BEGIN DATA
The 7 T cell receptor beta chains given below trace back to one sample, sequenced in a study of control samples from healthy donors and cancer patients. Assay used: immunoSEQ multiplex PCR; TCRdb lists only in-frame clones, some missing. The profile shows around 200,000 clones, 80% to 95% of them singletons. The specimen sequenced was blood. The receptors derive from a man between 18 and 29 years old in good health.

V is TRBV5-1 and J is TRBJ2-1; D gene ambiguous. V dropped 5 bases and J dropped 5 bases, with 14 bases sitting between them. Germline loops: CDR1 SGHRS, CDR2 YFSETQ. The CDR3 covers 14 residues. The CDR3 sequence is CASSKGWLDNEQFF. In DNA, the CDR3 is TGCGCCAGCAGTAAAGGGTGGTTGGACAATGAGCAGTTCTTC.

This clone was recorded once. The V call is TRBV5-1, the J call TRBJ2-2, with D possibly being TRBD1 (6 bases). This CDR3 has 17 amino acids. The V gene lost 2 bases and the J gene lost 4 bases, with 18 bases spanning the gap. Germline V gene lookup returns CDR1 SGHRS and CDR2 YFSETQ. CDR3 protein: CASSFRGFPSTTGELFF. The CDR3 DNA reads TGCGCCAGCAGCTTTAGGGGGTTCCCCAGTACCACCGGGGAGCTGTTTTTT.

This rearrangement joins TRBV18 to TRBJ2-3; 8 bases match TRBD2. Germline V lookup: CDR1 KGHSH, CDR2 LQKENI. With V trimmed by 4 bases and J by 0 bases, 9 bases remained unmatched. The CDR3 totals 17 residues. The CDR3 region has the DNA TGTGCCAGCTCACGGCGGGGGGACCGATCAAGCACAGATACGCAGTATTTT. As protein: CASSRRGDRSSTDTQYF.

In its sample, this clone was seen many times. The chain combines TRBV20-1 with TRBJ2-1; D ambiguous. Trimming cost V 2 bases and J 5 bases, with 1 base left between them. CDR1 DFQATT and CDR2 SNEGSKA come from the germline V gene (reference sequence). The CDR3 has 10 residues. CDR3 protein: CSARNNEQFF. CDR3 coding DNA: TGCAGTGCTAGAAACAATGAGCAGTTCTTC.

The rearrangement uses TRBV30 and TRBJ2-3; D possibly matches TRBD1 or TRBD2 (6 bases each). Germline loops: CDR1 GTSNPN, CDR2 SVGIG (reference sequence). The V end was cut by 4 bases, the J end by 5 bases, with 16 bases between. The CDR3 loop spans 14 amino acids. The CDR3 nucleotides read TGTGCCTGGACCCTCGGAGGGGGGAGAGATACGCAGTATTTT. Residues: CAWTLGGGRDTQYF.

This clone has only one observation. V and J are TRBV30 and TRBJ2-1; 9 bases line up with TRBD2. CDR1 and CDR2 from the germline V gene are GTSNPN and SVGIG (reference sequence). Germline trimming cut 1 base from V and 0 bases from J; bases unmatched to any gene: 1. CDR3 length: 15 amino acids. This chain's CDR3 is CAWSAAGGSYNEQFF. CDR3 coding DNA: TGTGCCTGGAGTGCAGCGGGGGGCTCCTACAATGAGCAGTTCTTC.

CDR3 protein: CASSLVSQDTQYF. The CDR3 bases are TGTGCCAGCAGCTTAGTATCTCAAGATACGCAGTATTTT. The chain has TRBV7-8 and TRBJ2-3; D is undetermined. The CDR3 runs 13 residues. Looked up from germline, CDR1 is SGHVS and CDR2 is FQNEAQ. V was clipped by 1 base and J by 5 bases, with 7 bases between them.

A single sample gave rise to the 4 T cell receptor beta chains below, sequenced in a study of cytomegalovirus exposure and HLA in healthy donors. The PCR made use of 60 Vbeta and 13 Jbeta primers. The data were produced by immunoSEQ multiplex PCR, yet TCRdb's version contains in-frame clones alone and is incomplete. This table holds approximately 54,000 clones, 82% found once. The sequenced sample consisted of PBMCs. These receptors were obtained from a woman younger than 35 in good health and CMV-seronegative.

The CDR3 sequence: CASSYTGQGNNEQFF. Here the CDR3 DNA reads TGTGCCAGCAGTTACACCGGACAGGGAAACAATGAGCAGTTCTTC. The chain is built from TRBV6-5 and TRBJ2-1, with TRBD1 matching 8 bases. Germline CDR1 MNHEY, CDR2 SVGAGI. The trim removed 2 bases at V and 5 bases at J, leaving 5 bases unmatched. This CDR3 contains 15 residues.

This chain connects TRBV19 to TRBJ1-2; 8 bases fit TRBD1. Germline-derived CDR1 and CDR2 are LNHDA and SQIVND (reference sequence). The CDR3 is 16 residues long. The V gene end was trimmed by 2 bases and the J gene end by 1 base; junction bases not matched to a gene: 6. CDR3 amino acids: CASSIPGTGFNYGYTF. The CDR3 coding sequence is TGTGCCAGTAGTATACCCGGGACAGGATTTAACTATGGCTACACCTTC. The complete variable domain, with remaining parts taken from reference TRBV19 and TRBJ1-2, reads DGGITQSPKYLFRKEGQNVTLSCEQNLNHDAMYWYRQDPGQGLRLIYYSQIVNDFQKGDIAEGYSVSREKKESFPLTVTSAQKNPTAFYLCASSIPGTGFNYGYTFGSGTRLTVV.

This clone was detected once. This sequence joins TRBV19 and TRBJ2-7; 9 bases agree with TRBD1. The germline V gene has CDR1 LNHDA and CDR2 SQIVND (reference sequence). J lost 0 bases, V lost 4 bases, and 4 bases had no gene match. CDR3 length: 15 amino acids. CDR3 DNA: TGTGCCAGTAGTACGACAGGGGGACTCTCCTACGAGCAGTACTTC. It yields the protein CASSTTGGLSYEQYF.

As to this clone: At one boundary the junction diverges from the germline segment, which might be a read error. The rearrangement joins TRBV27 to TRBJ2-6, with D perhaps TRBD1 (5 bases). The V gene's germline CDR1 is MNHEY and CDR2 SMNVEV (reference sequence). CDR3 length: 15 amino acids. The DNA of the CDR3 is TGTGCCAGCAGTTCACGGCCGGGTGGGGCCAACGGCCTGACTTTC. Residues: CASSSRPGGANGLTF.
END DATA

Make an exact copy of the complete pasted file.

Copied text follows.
The 7 T cell receptor beta chains given below trace back to one sample, sequenced in a study of control samples from healthy donors and cancer patients. Assay used: immunoSEQ multiplex PCR; TCRdb lists only in-frame clones, some missing. The profile shows around 200,000 clones, 80% to 95% of them singletons. The specimen sequenced was blood. The receptors derive from a man between 18 and 29 years old in good health.

V is TRBV5-1 and J is TRBJ2-1; D gene ambiguous. V dropped 5 bases and J dropped 5 bases, with 14 bases sitting between them. Germline loops: CDR1 SGHRS, CDR2 YFSETQ. The CDR3 covers 14 residues. The CDR3 sequence is CASSKGWLDNEQFF. In DNA, the CDR3 is TGCGCCAGCAGTAAAGGGTGGTTGGACAATGAGCAGTTCTTC.

This clone was recorded once. The V call is TRBV5-1, the J call TRBJ2-2, with D possibly being TRBD1 (6 bases). This CDR3 has 17 amino acids. The V gene lost 2 bases and the J gene lost 4 bases, with 18 bases spanning the gap. Germline V gene lookup returns CDR1 SGHRS and CDR2 YFSETQ. CDR3 protein: CASSFRGFPSTTGELFF. The CDR3 DNA reads TGCGCCAGCAGCTTTAGGGGGTTCCCCAGTACCACCGGGGAGCTGTTTTTT.

This rearrangement joins TRBV18 to TRBJ2-3; 8 bases match TRBD2. Germline V lookup: CDR1 KGHSH, CDR2 LQKENI. With V trimmed by 4 bases and J by 0 bases, 9 bases remained unmatched. The CDR3 totals 17 residues. The CDR3 region has the DNA TGTGCCAGCTCACGGCGGGGGGACCGATCAAGCACAGATACGCAGTATTTT. As protein: CASSRRGDRSSTDTQYF.

In its sample, this clone was seen many times. The chain combines TRBV20-1 with TRBJ2-1; D ambiguous. Trimming cost V 2 bases and J 5 bases, with 1 base left between them. CDR1 DFQATT and CDR2 SNEGSKA come from the germline V gene (reference sequence). The CDR3 has 10 residues. CDR3 protein: CSARNNEQFF. CDR3 coding DNA: TGCAGTGCTAGAAACAATGAGCAGTTCTTC.

The rearrangement uses TRBV30 and TRBJ2-3; D possibly matches TRBD1 or TRBD2 (6 bases each). Germline loops: CDR1 GTSNPN, CDR2 SVGIG (reference sequence). The V end was cut by 4 bases, the J end by 5 bases, with 16 bases between. The CDR3 loop spans 14 amino acids. The CDR3 nucleotides read TGTGCCTGGACCCTCGGAGGGGGGAGAGATACGCAGTATTTT. Residues: CAWTLGGGRDTQYF.

This clone has only one observation. V and J are TRBV30 and TRBJ2-1; 9 bases line up with TRBD2. CDR1 and CDR2 from the germline V gene are GTSNPN and SVGIG (reference sequence). Germline trimming cut 1 base from V and 0 bases from J; bases unmatched to any gene: 1. CDR3 length: 15 amino acids. This chain's CDR3 is CAWSAAGGSYNEQFF. CDR3 coding DNA: TGTGCCTGGAGTGCAGCGGGGGGCTCCTACAATGAGCAGTTCTTC.

CDR3 protein: CASSLVSQDTQYF. The CDR3 bases are TGTGCCAGCAGCTTAGTATCTCAAGATACGCAGTATTTT. The chain has TRBV7-8 and TRBJ2-3; D is undetermined. The CDR3 runs 13 residues. Looked up from germline, CDR1 is SGHVS and CDR2 is FQNEAQ. V was clipped by 1 base and J by 5 bases, with 7 bases between them.

A single sample gave rise to the 4 T cell receptor beta chains below, sequenced in a study of cytomegalovirus exposure and HLA in healthy donors. The PCR made use of 60 Vbeta and 13 Jbeta primers. The data were produced by immunoSEQ multiplex PCR, yet TCRdb's version contains in-frame clones alone and is incomplete. This table holds approximately 54,000 clones, 82% found once. The sequenced sample consisted of PBMCs. These receptors were obtained from a woman younger than 35 in good health and CMV-seronegative.

The CDR3 sequence: CASSYTGQGNNEQFF. Here the CDR3 DNA reads TGTGCCAGCAGTTACACCGGACAGGGAAACAATGAGCAGTTCTTC. The chain is built from TRBV6-5 and TRBJ2-1, with TRBD1 matching 8 bases. Germline CDR1 MNHEY, CDR2 SVGAGI. The trim removed 2 bases at V and 5 bases at J, leaving 5 bases unmatched. This CDR3 contains 15 residues.

This chain connects TRBV19 to TRBJ1-2; 8 bases fit TRBD1. Germline-derived CDR1 and CDR2 are LNHDA and SQIVND (reference sequence). The CDR3 is 16 residues long. The V gene end was trimmed by 2 bases and the J gene end by 1 base; junction bases not matched to a gene: 6. CDR3 amino acids: CASSIPGTGFNYGYTF. The CDR3 coding sequence is TGTGCCAGTAGTATACCCGGGACAGGATTTAACTATGGCTACACCTTC. The complete variable domain, with remaining parts taken from reference TRBV19 and TRBJ1-2, reads DGGITQSPKYLFRKEGQNVTLSCEQNLNHDAMYWYRQDPGQGLRLIYYSQIVNDFQKGDIAEGYSVSREKKESFPLTVTSAQKNPTAFYLCASSIPGTGFNYGYTFGSGTRLTVV.

This clone was detected once. This sequence joins TRBV19 and TRBJ2-7; 9 bases agree with TRBD1. The germline V gene has CDR1 LNHDA and CDR2 SQIVND (reference sequence). J lost 0 bases, V lost 4 bases, and 4 bases had no gene match. CDR3 length: 15 amino acids. CDR3 DNA: TGTGCCAGTAGTACGACAGGGGGACTCTCCTACGAGCAGTACTTC. It yields the protein CASSTTGGLSYEQYF.

As to this clone: At one boundary the junction diverges from the germline segment, which might be a read error. The rearrangement joins TRBV27 to TRBJ2-6, with D perhaps TRBD1 (5 bases). The V gene's germline CDR1 is MNHEY and CDR2 SMNVEV (reference sequence). CDR3 length: 15 amino acids. The DNA of the CDR3 is TGTGCCAGCAGTTCACGGCCGGGTGGGGCCAACGGCCTGACTTTC. Residues: CASSSRPGGANGLTF.